Microsoft Office Tutorials and References
In Depth Information
Entering and Sorting Data with Custom Series
have common characteristics. For example, you can click Blanks to find all blank cells in a
range and replace their contents with an error-checking formula or a default value. You
can also find only cells that contain constants or formulas (with options to refine the latter
selection to show only formulas that produce numbers, text, or logical results).
One especially useful expert trick you can perform with this dialog box is to copy data from
a range that includes one or more hidden columns or rows. Normally, copying the current
selection also copies hidden cells, which can lead to unexpected results. Select the range
you want to copy, open the Go To Special dialog box, choose Visible Cells Only, and click
OK. When you paste the Clipboard contents into the destination cells, you’ll see exactly
what you copied and nothing extra.
Entering and Sorting Data with Custom Series
Several chapters ago, we explained how to automatically ill a range with a series of
numbers or dates or with a repeated block of text values. You can also ill in dates using months
or days of the week (in full or abbreviated) and then sort on those dates, with Jan and Feb
coming before Mar and Apr instead of being sorted alphabetically: Apr, Feb, Jan, Mar. (If
you need a refresher course, see “Entering and Filling in Data and Series” on page 352.)
You can add your own custom lists to the collection, specifying the members of the list and
their sort order. You can create a list from any text-based values: department names,
budget categories, countries, geographical regions, and suppliers, to name just a few examples.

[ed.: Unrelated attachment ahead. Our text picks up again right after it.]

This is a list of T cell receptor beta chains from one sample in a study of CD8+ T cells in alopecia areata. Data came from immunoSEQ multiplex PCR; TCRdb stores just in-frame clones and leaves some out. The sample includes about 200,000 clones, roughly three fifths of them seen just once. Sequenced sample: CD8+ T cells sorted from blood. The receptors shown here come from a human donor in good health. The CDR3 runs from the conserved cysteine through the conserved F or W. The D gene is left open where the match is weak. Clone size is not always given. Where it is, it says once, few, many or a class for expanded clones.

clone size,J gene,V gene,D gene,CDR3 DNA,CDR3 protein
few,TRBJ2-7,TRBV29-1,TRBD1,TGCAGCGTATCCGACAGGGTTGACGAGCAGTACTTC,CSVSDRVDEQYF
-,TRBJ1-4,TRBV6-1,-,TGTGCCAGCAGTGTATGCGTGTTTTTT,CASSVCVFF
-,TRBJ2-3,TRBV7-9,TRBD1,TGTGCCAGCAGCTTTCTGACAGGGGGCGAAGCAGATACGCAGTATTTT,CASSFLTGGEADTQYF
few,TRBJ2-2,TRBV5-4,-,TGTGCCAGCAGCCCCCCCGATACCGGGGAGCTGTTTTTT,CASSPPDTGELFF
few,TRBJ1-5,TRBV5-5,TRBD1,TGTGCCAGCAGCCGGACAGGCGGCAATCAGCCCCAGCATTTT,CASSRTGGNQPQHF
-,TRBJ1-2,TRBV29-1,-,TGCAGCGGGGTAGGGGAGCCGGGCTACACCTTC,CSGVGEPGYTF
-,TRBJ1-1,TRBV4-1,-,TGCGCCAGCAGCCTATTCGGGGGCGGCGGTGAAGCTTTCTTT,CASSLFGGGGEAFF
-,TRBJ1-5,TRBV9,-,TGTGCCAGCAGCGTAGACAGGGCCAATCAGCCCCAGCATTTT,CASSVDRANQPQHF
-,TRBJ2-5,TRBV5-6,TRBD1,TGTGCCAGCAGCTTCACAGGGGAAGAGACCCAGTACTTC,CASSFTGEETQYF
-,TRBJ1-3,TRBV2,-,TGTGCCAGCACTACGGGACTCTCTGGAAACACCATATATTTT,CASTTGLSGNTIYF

Custom lists are stored in the Windows registry and are available for filling in data by row
or column and for sorting data in any workbook. You can add as many custom lists as you
need, entering them directly or copying them from an existing worksheet.
You can view and edit existing custom lists or create new ones by using an obscure
dialog box. Click File, click Options, select the Advanced tab, and scroll nearly to the bottom.
Under the General heading, click Edit Custom Lists. That opens the Custom Lists dialog box
shown in Figure 14-8.
To create a custom list that includes only a few items, select New List from the Custom Lists
box on the left and then type the list directly in the List Entries box, pressing Enter after
each entry. Click Add when you’re finished. To remove an existing list, select its entry in the
Custom Lists box and click Delete.
To create a custom list from a worksheet range, first make sure the range is arranged in
the exact order you want to use for your new custom list. Then click New List, click in the
Import List From Cells box, select the range in the worksheet, and click Import.
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